While the medusa is the most recognizable form of a jellyfish, there are two other stages to their life cycle (Boero, 2013). The first stage is the polyp, which looks like a small anemone on top of a thin shaft. Polyps can grow to a height of approximately 16 mm (Scorrano et al., 2017). At the top of the polyp stock is a mouth surrounded by tentacles. Depending on the species, ("Marine Flora and Fauna of the Northeastern United States. Cnidaria: Scyphozoa", 1976; Boero, 2013; Scorrano, et al., 2017)polyps can have as many as 22 tentacles. The next stage is ephyrae, which are essentially small, flat medusa that can have a diameter up to 4 mm and range in color from brown to orange to milky white. They are characterized by folds around their bodies, called lappets. Like adults, they have a mouth at the center of their bodies (NOAA, 1976).
Once the father jellyfish has released his sperm, his commitment to reproduction is over (Wildscreen Arkive, 2018). The mother’s contribution is also short lived—lasting just long enough for fertilization to occur and for larvae to be released (Lo & Chen, 2008). ("Wildscreen Arkive", 2018; Lo and Chen, 2008)
It is challenging to quantify the life span of jellyfish, as they survive in stages. From strobilation, they enter the ephyrae stage, which lasts six months. Medusas, the adult stage, typically survive an additional six months (Boero, 2013). This is short in comparison to jellyfish polyps that can survive for 25 years. Factors other than natural causes that contribute to the demise of jellyfish include predation by fish, larger jellyfish, and largely variable temperatures. (Boero, 2013)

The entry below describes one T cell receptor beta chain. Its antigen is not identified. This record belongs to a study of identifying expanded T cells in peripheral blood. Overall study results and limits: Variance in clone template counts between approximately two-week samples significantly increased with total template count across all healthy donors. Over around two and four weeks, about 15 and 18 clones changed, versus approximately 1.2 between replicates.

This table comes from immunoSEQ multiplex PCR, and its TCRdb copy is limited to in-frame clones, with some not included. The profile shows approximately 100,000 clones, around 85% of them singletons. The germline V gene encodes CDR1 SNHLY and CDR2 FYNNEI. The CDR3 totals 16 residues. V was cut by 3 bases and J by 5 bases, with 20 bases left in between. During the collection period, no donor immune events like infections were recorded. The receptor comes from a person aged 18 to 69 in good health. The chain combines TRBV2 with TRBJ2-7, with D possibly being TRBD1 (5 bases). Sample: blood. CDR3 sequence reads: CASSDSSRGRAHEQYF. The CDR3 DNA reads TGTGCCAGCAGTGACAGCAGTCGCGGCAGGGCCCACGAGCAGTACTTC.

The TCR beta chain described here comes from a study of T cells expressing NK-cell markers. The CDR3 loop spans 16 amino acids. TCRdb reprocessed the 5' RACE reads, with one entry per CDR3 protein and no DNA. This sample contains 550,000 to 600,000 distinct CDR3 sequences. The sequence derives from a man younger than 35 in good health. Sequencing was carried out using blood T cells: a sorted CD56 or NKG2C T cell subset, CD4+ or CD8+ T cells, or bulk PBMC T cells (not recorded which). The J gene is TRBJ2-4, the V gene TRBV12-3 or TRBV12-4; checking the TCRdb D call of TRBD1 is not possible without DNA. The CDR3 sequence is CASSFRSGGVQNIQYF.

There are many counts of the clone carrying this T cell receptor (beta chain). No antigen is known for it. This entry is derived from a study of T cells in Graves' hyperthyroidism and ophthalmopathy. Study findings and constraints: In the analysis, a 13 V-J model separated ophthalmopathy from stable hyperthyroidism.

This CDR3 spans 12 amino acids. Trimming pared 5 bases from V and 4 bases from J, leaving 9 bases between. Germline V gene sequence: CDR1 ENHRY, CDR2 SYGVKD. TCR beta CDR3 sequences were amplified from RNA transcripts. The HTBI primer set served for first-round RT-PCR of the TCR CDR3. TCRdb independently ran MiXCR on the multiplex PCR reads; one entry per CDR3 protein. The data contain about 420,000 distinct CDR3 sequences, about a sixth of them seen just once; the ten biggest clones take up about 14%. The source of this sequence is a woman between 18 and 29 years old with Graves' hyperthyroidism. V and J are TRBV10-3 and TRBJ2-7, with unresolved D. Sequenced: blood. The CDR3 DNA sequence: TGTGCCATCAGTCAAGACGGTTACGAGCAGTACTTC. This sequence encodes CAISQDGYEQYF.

The most social event jellyfish participate in are blooms, or large gatherings. However, these blooms are merely a result of abundant food and ideal weather conditions, which cause bursts of reproduction, rather than purposeful socialization (Boero, 2013). Blooms also occur in areas of overfishing, as the jellyfish do not have to out-compete fish for food (Purcell, 2005). Other than this, there does not appear to be any purposeful interactions between jellies. Medusas and ephyrae move through the water by contracting their domes. The polyp stage of (Boero, 2013; Purcell, 2005)is sessile, anchoring itself on the sea floor, rocks, or manmade underwater structures. Jellyfish are notorious for their stingers, which they use in self-defense or for the purpose of killing prey. The cells capable of stinging are called cnidocysts, which inject venomous barbs when in contact with their victim (Boero, 2013).
There is little information known about jellyfish communication with each other. It appears that interactions that lead to reproduction or blooms are due to the right environmental conditions, food abundance, and timing. Studies indicate that (Makabe, et al., 2015)interactions with the environment are largely determined by current. Although little is known about this phenomenon, jellyfish may have the ability to sense that they are in deeper waters and need to return to shallower bodies to prevent being preyed on by larger jellyfish (Makabe et al., 2015).
Zooplankton, including copepods and their larvae, are a staple of Favella taraikaensis, or even small shrimp like those belonging to the genus Artemia (Kamiyama, 2013). ("Marine Flora and Fauna of the Northeastern United States. Cnidaria: Scyphozoa", 1976; Boero, 2013; Kamiyama, 2013; Lo and Chen, 2008)diets. Medusas have also been known to consume bivalve larvae and fish eggs (Lo & Chen, 2008). As mentioned in a previous section, medusas have pouches around their body for food storage and four oral arms that retrieve the food from storage and deliver it to the mouth (NOAA, 1976). Medusas also have nematocysts, which are cells containing venomous barbs that are injected into prey (Boero, 2013). Polyps of thrive on planktonic ciliates, such as